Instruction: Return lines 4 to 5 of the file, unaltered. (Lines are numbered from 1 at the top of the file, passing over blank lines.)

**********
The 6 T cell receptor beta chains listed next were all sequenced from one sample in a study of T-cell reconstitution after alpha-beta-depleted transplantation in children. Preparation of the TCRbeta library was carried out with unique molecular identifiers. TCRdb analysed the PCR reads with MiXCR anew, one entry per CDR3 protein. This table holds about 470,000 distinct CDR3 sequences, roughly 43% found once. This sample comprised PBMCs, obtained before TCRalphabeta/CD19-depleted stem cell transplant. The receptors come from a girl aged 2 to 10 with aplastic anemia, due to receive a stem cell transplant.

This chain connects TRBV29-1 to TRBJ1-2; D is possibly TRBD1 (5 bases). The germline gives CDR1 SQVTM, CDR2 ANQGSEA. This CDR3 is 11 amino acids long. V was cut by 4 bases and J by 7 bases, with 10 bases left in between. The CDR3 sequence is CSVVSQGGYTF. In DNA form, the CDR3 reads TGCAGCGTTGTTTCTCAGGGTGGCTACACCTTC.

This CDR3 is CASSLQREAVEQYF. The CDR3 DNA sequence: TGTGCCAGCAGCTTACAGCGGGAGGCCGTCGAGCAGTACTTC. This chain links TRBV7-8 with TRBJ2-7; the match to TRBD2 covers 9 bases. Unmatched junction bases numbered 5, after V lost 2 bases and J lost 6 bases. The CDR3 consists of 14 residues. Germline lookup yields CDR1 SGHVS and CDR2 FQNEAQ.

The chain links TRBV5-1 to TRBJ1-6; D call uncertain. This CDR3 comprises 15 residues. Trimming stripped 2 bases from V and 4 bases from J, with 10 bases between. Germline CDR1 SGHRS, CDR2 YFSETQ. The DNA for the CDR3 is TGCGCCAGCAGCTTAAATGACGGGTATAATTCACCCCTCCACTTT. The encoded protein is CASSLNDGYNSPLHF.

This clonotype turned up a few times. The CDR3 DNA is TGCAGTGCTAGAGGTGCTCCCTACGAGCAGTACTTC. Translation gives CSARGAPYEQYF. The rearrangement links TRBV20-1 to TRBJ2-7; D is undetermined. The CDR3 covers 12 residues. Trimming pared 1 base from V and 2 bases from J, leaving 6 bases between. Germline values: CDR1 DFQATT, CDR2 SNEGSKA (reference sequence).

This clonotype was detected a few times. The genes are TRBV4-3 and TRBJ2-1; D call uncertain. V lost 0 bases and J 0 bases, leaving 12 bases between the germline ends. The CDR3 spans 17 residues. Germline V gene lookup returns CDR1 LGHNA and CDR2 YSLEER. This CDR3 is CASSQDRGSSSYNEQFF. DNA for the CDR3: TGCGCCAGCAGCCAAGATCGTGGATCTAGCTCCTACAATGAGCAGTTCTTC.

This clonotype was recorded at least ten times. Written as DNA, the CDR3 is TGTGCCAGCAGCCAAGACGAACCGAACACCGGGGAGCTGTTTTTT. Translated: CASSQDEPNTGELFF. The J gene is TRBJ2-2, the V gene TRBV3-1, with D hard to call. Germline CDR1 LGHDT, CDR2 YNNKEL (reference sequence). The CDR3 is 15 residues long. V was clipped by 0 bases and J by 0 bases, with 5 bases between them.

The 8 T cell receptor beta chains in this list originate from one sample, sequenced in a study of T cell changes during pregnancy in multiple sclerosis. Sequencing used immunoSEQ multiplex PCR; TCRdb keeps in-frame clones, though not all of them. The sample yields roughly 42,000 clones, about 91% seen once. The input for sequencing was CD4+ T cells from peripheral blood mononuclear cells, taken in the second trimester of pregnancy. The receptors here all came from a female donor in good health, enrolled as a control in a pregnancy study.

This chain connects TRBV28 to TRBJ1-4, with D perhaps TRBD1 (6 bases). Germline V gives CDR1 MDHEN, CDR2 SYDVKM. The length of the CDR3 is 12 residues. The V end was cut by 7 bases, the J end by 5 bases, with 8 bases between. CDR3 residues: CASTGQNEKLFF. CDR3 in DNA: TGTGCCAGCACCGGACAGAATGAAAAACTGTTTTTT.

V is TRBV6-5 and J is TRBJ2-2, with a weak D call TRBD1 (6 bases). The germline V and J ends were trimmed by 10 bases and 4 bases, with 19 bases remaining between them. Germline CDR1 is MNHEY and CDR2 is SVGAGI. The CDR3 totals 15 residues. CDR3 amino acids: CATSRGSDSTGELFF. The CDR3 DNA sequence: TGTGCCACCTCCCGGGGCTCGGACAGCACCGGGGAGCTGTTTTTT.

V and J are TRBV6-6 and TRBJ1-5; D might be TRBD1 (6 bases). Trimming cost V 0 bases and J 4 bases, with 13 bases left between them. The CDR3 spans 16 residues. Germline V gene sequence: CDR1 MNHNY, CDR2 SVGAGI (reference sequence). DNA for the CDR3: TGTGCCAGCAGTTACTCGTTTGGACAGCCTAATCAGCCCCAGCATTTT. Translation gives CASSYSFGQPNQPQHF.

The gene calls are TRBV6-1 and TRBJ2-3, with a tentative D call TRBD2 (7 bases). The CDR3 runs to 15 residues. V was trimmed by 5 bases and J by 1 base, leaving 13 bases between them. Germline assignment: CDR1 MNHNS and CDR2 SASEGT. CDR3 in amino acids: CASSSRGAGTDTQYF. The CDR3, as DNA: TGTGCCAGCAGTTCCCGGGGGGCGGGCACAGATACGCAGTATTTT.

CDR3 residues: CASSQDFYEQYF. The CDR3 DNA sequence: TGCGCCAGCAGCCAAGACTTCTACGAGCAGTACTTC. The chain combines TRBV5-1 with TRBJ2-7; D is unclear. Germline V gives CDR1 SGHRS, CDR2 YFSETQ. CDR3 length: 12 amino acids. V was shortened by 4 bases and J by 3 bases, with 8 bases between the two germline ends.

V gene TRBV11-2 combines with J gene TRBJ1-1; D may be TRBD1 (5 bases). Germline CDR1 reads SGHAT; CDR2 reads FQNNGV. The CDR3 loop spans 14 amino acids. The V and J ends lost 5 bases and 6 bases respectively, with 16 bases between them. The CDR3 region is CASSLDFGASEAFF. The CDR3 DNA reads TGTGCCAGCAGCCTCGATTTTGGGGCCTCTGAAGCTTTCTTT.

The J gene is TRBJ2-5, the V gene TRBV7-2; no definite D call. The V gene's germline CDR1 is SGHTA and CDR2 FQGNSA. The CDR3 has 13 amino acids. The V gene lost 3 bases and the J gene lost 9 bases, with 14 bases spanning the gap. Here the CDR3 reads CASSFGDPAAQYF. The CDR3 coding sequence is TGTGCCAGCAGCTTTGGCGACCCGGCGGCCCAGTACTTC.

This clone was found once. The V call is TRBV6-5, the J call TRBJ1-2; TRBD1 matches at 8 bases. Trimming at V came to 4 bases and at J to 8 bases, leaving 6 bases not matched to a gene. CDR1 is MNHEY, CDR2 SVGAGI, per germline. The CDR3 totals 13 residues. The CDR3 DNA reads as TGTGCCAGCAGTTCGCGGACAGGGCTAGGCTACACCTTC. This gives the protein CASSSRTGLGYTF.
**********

The chain links TRBV5-1 to TRBJ1-6; D call uncertain. This CDR3 comprises 15 residues. Trimming stripped 2 bases from V and 4 bases from J, with 10 bases between. Germline CDR1 SGHRS, CDR2 YFSETQ. The DNA for the CDR3 is TGCGCCAGCAGCTTAAATGACGGGTATAATTCACCCCTCCACTTT. The encoded protein is CASSLNDGYNSPLHF.

This clonotype turned up a few times. The CDR3 DNA is TGCAGTGCTAGAGGTGCTCCCTACGAGCAGTACTTC. Translation gives CSARGAPYEQYF. The rearrangement links TRBV20-1 to TRBJ2-7; D is undetermined. The CDR3 covers 12 residues. Trimming pared 1 base from V and 2 bases from J, leaving 6 bases between. Germline values: CDR1 DFQATT, CDR2 SNEGSKA (reference sequence).